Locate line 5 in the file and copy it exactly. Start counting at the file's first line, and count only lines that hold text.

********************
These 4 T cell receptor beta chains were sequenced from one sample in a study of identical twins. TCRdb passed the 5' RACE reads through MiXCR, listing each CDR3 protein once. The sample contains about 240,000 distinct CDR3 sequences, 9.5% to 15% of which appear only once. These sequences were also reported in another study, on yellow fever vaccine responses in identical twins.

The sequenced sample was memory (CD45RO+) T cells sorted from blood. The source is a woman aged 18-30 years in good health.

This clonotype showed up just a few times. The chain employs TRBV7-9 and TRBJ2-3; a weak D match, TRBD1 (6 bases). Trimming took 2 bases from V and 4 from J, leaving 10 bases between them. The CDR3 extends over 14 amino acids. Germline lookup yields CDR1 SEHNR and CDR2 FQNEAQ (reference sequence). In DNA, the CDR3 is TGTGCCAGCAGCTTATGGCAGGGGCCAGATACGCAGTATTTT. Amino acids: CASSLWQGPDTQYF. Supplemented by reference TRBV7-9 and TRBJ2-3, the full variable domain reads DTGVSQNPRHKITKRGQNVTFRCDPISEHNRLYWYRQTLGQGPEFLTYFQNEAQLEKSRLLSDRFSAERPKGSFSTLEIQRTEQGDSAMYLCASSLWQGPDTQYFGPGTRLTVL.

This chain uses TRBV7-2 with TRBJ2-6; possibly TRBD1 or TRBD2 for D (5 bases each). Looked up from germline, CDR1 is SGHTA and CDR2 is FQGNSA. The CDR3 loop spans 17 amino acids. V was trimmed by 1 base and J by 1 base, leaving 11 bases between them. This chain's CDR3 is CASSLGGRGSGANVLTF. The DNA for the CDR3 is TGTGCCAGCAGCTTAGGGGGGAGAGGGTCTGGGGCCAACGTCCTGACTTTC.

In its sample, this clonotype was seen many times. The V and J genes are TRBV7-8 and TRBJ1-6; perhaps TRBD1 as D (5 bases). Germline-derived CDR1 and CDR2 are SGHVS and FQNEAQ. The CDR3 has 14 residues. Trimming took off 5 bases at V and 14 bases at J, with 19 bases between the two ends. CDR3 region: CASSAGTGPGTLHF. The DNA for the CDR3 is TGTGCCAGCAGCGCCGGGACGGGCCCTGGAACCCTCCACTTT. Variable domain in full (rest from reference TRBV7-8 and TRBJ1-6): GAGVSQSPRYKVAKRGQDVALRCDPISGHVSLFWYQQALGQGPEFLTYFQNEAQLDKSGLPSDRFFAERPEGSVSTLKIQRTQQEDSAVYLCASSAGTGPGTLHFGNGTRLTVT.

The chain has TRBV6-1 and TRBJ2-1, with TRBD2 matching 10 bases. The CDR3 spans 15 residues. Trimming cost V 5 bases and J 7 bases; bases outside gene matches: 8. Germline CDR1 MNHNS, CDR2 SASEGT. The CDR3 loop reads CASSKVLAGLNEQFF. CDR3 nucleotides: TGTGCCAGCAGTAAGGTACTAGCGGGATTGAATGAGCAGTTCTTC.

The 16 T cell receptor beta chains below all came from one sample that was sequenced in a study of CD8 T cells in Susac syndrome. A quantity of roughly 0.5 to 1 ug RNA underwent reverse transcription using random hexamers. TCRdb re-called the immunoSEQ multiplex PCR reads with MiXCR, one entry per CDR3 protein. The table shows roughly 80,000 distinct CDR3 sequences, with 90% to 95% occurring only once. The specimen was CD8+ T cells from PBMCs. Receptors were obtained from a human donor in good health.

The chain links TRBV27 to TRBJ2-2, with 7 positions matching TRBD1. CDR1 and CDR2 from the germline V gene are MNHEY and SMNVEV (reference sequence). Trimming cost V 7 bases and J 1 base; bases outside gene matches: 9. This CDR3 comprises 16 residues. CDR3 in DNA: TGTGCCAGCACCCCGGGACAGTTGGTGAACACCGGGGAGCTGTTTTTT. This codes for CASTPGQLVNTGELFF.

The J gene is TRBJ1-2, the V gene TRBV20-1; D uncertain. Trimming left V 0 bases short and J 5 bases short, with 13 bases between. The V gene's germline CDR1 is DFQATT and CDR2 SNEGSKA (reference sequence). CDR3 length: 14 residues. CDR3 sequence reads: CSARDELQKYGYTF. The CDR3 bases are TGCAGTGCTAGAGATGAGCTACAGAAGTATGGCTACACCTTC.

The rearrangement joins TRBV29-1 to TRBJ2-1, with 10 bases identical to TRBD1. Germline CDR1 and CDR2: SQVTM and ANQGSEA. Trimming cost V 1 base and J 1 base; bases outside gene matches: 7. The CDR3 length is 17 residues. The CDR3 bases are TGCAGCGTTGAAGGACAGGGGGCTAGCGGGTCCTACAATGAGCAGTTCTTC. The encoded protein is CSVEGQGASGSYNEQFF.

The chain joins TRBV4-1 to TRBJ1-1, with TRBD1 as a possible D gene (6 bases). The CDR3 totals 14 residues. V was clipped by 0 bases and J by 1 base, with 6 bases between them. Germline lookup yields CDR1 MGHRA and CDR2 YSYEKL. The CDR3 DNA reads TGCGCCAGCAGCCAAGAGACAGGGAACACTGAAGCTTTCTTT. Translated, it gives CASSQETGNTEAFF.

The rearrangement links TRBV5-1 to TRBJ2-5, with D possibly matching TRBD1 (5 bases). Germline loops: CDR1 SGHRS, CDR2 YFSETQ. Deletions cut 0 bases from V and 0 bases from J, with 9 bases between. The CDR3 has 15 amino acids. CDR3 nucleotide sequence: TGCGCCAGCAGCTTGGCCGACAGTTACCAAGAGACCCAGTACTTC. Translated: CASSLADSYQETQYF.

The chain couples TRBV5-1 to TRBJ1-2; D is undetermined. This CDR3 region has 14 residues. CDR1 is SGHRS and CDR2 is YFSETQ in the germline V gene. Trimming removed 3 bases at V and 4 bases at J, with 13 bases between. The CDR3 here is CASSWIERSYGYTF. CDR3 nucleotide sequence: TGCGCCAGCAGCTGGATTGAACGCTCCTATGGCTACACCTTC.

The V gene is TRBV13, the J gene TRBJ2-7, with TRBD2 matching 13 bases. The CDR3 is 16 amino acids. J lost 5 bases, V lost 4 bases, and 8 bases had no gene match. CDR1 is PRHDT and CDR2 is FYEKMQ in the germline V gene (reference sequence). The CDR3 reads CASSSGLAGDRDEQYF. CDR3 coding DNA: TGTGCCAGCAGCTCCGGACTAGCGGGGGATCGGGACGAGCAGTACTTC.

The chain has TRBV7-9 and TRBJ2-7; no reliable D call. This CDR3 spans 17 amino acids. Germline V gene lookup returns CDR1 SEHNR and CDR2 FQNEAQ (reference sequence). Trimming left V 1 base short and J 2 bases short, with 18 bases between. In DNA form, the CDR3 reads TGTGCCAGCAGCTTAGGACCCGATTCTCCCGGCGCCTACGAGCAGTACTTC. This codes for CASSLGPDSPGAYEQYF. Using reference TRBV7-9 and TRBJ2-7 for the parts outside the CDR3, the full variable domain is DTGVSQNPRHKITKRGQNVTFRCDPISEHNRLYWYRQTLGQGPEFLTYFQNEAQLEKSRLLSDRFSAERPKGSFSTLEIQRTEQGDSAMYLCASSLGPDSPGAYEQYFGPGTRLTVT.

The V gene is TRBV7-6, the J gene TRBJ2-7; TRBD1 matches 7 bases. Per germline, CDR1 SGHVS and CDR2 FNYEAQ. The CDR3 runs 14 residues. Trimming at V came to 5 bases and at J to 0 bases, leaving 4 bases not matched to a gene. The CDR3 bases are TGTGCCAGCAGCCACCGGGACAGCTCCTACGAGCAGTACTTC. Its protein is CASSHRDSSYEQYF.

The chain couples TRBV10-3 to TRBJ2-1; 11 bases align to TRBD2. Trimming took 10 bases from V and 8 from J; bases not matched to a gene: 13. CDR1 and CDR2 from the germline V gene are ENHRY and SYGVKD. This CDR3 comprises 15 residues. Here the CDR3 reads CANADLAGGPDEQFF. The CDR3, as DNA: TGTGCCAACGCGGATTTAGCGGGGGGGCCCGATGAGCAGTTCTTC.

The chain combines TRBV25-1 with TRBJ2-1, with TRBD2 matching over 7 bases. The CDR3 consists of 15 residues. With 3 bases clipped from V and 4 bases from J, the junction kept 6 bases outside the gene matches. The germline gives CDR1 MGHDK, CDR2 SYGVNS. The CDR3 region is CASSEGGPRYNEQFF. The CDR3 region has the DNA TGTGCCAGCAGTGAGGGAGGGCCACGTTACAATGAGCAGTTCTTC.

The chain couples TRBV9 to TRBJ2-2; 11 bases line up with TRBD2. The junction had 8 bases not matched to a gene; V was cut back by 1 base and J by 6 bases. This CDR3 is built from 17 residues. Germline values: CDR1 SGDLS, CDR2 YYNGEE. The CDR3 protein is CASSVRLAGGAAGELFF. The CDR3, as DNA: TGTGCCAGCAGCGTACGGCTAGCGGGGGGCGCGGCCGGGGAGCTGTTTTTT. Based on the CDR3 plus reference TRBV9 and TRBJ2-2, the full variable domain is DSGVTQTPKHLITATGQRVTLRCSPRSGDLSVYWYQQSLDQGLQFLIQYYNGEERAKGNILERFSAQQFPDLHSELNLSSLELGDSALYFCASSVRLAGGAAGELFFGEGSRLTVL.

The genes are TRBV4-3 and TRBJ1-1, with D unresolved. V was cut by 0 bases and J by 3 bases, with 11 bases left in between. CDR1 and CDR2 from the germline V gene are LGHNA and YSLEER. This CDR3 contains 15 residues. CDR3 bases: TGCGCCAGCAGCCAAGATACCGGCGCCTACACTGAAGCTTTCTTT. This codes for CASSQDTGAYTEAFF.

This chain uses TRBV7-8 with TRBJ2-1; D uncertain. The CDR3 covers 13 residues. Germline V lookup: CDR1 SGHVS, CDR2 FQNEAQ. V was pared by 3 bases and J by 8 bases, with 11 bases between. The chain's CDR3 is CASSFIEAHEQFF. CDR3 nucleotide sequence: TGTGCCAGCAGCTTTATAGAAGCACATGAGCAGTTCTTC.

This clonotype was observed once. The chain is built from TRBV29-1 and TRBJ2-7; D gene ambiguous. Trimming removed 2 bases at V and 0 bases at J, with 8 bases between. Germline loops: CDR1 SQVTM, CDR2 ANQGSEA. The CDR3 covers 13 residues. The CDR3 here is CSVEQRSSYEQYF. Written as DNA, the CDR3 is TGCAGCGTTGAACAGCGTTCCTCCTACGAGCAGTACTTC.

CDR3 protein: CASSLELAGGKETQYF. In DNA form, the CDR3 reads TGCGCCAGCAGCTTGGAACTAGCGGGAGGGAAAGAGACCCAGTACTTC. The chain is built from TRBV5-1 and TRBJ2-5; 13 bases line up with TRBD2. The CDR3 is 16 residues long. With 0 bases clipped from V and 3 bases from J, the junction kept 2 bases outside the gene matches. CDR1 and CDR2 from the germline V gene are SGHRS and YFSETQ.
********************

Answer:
In its sample, this clonotype was seen many times. The V and J genes are TRBV7-8 and TRBJ1-6; perhaps TRBD1 as D (5 bases). Germline-derived CDR1 and CDR2 are SGHVS and FQNEAQ. The CDR3 has 14 residues. Trimming took off 5 bases at V and 14 bases at J, with 19 bases between the two ends. CDR3 region: CASSAGTGPGTLHF. The DNA for the CDR3 is TGTGCCAGCAGCGCCGGGACGGGCCCTGGAACCCTCCACTTT. Variable domain in full (rest from reference TRBV7-8 and TRBJ1-6): GAGVSQSPRYKVAKRGQDVALRCDPISGHVSLFWYQQALGQGPEFLTYFQNEAQLDKSGLPSDRFFAERPEGSVSTLKIQRTQQEDSAVYLCASSAGTGPGTLHFGNGTRLTVT.